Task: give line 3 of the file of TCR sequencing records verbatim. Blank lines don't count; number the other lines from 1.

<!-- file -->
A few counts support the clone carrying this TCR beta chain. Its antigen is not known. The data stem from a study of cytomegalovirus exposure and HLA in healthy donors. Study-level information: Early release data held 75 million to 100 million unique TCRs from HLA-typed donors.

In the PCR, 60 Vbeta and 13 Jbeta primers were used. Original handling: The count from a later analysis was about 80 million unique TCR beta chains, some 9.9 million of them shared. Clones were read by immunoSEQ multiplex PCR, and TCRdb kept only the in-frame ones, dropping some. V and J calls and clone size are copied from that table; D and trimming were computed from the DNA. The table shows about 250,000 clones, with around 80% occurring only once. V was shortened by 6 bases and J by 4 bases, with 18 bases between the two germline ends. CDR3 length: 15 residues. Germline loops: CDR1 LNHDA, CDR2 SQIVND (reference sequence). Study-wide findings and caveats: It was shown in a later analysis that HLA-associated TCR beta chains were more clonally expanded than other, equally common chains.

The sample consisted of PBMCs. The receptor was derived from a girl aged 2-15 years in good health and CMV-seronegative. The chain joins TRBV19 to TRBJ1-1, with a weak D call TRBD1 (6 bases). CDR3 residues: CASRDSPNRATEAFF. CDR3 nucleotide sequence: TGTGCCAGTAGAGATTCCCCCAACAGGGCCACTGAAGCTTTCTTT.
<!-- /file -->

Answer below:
The sample consisted of PBMCs. The receptor was derived from a girl aged 2-15 years in good health and CMV-seronegative. The chain joins TRBV19 to TRBJ1-1, with a weak D call TRBD1 (6 bases). CDR3 residues: CASRDSPNRATEAFF. CDR3 nucleotide sequence: TGTGCCAGTAGAGATTCCCCCAACAGGGCCACTGAAGCTTTCTTT.